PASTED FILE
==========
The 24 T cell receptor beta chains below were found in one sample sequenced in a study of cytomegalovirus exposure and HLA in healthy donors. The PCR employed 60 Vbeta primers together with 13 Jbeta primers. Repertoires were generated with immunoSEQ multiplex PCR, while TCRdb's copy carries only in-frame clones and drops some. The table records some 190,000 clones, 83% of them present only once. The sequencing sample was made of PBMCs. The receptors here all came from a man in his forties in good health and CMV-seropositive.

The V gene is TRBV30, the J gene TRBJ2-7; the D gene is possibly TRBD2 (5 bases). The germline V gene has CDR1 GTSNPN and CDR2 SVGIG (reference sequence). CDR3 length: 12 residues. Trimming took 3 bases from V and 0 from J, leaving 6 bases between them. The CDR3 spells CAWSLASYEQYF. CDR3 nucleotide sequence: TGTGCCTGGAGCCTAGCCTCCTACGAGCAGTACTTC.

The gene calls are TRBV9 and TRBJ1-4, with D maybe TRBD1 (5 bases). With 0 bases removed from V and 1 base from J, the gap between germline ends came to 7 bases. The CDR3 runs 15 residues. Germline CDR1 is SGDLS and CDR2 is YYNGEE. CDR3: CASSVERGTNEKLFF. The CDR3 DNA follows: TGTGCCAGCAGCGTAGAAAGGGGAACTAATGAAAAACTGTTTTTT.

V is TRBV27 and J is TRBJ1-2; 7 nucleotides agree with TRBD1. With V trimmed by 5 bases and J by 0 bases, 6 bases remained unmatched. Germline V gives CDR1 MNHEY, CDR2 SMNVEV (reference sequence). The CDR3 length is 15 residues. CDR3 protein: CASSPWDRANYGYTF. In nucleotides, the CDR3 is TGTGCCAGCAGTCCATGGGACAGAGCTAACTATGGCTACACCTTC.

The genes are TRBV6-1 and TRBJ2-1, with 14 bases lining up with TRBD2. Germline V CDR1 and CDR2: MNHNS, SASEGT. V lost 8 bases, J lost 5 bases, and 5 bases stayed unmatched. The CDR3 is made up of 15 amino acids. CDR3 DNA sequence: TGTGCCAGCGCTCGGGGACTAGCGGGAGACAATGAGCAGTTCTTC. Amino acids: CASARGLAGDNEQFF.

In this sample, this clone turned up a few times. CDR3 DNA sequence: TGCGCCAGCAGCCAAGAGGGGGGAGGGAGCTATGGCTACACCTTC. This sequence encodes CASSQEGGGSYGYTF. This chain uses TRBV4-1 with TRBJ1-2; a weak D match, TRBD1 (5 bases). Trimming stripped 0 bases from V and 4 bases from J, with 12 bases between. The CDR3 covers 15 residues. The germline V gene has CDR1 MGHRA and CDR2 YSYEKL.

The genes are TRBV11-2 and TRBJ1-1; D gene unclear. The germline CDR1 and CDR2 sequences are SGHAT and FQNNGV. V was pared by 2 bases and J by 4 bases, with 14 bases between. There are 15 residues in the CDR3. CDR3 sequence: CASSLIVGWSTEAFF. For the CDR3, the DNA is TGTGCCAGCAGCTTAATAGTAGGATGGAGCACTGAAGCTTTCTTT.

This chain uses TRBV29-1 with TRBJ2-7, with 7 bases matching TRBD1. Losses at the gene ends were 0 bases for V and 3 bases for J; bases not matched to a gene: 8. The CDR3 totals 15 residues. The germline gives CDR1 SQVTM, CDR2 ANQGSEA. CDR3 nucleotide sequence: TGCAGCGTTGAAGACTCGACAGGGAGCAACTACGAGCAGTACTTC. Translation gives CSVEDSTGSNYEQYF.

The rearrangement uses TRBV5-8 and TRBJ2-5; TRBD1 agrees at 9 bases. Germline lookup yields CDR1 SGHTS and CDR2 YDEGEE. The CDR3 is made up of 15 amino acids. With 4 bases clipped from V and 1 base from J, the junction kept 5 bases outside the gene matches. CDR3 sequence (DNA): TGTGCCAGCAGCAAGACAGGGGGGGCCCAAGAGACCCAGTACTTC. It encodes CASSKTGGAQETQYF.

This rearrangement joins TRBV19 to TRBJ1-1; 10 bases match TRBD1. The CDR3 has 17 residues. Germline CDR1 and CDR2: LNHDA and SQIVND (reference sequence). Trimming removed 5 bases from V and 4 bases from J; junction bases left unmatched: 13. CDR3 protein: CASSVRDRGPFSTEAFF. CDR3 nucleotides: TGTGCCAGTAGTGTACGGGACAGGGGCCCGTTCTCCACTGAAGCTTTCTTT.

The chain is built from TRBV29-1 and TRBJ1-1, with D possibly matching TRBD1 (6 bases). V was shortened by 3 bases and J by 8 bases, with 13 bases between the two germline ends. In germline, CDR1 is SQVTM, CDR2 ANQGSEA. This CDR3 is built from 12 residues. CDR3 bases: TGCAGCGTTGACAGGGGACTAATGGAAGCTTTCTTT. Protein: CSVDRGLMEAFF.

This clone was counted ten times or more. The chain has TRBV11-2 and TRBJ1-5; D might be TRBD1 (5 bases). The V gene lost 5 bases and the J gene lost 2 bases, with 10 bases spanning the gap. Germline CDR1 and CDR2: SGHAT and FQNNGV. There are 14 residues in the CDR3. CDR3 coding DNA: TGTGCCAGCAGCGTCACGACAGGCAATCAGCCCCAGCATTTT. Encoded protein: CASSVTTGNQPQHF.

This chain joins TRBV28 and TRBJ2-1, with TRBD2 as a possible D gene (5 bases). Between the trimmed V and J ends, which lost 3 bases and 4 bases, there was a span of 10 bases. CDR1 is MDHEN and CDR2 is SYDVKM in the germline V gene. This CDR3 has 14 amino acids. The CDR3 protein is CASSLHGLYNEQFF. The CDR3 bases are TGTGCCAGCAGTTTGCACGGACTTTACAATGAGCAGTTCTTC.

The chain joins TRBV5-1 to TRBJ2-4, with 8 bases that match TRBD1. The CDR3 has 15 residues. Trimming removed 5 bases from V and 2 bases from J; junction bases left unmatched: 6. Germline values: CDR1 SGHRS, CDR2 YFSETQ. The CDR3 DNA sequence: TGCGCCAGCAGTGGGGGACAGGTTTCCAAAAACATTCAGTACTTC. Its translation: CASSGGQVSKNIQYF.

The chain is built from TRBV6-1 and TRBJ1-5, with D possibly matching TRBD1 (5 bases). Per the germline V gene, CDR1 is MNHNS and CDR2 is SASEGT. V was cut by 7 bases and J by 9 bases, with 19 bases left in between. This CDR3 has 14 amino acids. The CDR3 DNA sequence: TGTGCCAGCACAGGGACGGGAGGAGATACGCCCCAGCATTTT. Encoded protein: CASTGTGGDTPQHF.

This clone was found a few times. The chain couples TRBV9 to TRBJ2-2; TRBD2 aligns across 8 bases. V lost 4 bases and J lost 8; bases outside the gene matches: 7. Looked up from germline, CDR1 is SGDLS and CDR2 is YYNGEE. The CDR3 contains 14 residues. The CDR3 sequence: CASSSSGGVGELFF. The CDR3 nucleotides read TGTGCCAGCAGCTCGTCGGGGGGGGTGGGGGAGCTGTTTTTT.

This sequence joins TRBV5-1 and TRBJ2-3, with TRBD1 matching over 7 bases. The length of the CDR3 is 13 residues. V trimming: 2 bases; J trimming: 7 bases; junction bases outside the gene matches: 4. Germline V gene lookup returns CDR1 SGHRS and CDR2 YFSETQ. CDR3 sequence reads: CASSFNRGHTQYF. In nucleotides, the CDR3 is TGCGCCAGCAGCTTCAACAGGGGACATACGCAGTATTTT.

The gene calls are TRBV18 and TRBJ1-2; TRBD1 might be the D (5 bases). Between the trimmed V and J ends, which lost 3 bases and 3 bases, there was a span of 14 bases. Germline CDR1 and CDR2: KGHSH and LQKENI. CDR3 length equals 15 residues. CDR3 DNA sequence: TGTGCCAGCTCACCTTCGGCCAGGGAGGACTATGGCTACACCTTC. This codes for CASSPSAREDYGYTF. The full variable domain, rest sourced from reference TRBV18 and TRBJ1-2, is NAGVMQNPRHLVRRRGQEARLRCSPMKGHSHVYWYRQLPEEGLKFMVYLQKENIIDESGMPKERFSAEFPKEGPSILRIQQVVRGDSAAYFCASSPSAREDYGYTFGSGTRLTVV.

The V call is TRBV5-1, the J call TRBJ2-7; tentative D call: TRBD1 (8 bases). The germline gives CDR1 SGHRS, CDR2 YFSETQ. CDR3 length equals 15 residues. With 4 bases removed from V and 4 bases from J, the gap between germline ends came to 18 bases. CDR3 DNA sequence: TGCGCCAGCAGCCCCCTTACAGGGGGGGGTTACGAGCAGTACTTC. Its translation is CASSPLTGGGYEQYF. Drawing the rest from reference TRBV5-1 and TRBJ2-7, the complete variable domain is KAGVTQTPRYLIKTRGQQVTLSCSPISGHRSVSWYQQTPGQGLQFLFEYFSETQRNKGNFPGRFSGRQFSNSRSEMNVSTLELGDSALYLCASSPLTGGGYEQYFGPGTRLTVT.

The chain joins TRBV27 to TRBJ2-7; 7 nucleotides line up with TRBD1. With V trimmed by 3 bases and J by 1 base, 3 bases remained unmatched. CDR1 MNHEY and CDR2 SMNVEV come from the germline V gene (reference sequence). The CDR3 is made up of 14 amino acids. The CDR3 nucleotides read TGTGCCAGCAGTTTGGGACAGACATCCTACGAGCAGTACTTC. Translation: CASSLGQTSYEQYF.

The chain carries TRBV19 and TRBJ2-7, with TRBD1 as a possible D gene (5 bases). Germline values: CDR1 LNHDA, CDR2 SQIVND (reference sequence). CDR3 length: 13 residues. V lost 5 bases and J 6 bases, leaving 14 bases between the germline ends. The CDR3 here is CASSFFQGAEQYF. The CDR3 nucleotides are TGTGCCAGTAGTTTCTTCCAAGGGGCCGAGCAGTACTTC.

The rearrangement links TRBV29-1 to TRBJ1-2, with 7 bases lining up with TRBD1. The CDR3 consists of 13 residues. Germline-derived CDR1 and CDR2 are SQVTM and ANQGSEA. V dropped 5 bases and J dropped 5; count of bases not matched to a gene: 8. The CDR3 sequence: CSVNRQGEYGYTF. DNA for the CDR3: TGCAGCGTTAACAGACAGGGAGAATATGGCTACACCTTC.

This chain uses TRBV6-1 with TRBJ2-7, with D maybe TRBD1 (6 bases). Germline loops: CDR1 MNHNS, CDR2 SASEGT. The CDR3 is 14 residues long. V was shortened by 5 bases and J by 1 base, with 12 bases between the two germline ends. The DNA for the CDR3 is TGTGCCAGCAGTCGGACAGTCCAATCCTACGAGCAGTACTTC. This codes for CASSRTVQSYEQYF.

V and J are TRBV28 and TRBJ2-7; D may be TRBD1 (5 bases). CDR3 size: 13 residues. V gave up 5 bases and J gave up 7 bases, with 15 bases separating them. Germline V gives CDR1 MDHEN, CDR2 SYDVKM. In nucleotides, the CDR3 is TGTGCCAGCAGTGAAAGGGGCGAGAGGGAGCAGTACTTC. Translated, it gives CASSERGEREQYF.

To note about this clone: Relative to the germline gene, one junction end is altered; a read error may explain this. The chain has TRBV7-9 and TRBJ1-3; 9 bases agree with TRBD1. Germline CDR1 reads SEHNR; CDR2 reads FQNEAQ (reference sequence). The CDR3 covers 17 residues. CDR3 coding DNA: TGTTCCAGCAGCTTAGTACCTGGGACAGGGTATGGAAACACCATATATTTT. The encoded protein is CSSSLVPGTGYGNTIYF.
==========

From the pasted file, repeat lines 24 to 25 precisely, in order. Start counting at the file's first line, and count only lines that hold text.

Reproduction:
V and J are TRBV28 and TRBJ2-7; D may be TRBD1 (5 bases). CDR3 size: 13 residues. V gave up 5 bases and J gave up 7 bases, with 15 bases separating them. Germline V gives CDR1 MDHEN, CDR2 SYDVKM. In nucleotides, the CDR3 is TGTGCCAGCAGTGAAAGGGGCGAGAGGGAGCAGTACTTC. Translated, it gives CASSERGEREQYF.

To note about this clone: Relative to the germline gene, one junction end is altered; a read error may explain this. The chain has TRBV7-9 and TRBJ1-3; 9 bases agree with TRBD1. Germline CDR1 reads SEHNR; CDR2 reads FQNEAQ (reference sequence). The CDR3 covers 17 residues. CDR3 coding DNA: TGTTCCAGCAGCTTAGTACCTGGGACAGGGTATGGAAACACCATATATTTT. The encoded protein is CSSSLVPGTGYGNTIYF.